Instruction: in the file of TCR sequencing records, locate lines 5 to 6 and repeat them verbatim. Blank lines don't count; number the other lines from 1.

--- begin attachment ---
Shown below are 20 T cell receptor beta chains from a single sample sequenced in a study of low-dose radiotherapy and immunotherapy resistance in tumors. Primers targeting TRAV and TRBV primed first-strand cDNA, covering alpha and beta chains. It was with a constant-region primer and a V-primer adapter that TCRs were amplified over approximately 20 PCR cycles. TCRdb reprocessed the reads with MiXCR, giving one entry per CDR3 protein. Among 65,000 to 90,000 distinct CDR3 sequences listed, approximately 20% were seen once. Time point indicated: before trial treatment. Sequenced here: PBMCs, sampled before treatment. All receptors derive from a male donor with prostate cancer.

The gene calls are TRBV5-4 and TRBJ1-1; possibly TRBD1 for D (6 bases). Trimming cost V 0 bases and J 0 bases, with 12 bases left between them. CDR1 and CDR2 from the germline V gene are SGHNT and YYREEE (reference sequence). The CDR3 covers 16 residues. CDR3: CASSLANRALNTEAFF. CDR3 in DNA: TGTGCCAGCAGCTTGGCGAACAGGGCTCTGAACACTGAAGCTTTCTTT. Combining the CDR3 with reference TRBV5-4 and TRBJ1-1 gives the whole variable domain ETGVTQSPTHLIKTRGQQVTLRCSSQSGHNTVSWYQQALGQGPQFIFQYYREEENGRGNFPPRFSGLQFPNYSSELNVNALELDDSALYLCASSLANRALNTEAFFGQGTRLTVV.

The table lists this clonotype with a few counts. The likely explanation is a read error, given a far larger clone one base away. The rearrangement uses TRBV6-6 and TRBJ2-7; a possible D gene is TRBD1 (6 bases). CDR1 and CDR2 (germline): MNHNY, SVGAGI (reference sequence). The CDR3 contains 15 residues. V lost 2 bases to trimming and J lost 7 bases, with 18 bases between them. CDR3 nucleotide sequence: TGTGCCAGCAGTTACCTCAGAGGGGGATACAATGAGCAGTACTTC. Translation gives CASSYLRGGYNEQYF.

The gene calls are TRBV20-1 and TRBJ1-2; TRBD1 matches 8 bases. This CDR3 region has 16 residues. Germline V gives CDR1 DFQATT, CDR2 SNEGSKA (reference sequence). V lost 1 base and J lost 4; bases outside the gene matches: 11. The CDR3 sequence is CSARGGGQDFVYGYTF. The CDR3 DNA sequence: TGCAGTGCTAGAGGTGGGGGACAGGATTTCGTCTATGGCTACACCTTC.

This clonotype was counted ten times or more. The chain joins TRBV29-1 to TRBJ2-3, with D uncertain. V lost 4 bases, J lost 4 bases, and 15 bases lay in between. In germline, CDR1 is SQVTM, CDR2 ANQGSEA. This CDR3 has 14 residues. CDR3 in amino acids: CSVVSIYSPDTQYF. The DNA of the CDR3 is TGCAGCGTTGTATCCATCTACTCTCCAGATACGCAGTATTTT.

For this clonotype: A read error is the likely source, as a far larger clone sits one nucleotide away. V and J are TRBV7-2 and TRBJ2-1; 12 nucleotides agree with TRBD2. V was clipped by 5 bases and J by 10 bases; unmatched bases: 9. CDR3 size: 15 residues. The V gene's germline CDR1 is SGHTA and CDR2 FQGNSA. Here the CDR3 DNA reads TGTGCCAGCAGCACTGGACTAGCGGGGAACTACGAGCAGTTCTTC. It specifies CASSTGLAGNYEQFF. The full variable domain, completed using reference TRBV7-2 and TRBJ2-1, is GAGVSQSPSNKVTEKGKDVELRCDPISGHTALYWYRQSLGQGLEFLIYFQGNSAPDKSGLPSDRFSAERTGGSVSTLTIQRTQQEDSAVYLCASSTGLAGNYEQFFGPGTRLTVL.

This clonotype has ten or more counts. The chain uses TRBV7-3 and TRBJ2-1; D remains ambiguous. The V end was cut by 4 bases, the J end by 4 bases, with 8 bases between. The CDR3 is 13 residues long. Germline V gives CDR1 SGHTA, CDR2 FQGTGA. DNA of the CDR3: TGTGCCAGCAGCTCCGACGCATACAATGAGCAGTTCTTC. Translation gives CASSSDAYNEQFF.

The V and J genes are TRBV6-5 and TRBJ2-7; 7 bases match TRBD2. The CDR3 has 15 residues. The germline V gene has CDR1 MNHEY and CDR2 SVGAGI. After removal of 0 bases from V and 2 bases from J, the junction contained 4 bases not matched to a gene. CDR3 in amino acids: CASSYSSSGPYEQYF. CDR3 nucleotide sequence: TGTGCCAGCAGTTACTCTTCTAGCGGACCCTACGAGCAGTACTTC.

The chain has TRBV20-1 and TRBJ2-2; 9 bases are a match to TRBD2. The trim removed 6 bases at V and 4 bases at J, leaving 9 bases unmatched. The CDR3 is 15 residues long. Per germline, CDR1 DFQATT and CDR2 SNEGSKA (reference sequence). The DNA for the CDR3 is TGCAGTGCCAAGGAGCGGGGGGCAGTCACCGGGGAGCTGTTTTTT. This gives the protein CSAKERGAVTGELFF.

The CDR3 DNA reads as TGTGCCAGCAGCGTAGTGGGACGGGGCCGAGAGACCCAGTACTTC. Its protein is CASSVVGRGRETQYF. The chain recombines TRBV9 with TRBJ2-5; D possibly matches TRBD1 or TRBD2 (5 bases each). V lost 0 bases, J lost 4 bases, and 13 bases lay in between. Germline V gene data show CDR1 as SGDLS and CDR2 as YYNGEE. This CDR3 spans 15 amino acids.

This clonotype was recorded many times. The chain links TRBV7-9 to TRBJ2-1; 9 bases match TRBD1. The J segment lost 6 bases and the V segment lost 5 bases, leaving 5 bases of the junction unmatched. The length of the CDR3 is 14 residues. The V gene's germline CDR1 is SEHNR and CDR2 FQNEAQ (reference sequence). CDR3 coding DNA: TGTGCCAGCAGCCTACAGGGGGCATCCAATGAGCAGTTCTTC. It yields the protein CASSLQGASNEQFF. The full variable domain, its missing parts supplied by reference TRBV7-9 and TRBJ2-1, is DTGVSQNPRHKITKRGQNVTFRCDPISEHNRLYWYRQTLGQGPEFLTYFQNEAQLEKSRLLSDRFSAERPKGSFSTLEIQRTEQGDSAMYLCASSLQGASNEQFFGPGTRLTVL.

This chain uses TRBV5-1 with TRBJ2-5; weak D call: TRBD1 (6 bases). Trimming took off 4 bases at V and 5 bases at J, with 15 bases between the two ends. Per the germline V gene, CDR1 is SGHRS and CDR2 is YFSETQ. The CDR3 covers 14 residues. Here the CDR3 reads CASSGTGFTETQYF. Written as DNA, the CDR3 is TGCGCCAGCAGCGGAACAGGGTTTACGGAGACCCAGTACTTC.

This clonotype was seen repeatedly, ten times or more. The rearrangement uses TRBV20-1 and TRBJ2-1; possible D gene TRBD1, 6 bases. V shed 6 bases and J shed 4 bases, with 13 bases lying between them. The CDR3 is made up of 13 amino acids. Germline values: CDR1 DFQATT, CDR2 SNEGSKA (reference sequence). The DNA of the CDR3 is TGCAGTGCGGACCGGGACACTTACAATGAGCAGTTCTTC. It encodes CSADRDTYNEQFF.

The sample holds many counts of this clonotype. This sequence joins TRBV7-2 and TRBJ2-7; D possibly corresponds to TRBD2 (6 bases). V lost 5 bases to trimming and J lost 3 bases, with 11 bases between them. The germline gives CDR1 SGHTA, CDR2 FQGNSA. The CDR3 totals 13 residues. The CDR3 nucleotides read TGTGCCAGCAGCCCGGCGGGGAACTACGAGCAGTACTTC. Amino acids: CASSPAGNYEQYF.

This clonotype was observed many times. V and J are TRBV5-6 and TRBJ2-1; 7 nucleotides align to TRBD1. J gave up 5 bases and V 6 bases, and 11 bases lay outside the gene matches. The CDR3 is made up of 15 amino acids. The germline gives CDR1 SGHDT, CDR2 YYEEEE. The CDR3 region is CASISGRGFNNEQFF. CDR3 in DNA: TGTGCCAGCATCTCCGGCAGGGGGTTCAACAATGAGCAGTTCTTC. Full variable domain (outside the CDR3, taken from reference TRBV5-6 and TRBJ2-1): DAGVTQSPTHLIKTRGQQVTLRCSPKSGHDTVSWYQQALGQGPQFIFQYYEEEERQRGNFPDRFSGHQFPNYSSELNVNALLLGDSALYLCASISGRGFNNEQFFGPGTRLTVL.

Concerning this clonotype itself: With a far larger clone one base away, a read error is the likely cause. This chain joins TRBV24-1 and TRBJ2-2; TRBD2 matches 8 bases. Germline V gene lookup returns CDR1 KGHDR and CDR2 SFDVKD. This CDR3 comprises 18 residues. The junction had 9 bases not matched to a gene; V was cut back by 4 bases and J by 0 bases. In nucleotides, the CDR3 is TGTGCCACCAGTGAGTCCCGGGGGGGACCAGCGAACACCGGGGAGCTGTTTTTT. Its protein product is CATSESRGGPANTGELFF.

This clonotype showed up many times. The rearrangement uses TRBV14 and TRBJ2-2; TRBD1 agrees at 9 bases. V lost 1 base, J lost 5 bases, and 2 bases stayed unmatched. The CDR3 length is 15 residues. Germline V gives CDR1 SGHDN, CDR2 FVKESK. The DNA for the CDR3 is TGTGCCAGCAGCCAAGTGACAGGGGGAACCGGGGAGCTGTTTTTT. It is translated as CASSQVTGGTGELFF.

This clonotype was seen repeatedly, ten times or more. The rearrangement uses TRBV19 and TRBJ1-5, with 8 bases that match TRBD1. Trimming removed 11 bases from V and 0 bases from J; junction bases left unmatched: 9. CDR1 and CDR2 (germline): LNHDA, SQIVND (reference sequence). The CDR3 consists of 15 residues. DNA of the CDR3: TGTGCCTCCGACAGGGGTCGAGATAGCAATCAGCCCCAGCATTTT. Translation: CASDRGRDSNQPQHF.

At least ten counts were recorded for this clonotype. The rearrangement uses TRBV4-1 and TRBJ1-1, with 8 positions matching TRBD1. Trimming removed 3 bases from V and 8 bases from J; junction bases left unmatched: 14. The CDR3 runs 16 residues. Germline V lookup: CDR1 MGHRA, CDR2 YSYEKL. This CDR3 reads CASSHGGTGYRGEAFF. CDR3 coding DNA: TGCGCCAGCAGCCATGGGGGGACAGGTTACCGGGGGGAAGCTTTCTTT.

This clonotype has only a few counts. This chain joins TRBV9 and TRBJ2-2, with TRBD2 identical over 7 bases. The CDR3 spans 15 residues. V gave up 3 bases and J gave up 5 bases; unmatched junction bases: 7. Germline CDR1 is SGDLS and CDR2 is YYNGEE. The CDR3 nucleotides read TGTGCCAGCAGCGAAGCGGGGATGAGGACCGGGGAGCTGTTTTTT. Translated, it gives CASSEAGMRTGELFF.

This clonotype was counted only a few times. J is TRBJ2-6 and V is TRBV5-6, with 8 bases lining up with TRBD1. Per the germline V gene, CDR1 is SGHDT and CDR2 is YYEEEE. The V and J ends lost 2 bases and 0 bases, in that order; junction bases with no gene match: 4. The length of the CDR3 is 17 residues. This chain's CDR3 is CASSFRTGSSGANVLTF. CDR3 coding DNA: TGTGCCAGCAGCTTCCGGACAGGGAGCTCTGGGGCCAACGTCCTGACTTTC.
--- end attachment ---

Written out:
This clonotype was counted ten times or more. The chain joins TRBV29-1 to TRBJ2-3, with D uncertain. V lost 4 bases, J lost 4 bases, and 15 bases lay in between. In germline, CDR1 is SQVTM, CDR2 ANQGSEA. This CDR3 has 14 residues. CDR3 in amino acids: CSVVSIYSPDTQYF. The DNA of the CDR3 is TGCAGCGTTGTATCCATCTACTCTCCAGATACGCAGTATTTT.

For this clonotype: A read error is the likely source, as a far larger clone sits one nucleotide away. V and J are TRBV7-2 and TRBJ2-1; 12 nucleotides agree with TRBD2. V was clipped by 5 bases and J by 10 bases; unmatched bases: 9. CDR3 size: 15 residues. The V gene's germline CDR1 is SGHTA and CDR2 FQGNSA. Here the CDR3 DNA reads TGTGCCAGCAGCACTGGACTAGCGGGGAACTACGAGCAGTTCTTC. It specifies CASSTGLAGNYEQFF. The full variable domain, completed using reference TRBV7-2 and TRBJ2-1, is GAGVSQSPSNKVTEKGKDVELRCDPISGHTALYWYRQSLGQGLEFLIYFQGNSAPDKSGLPSDRFSAERTGGSVSTLTIQRTQQEDSAVYLCASSTGLAGNYEQFFGPGTRLTVL.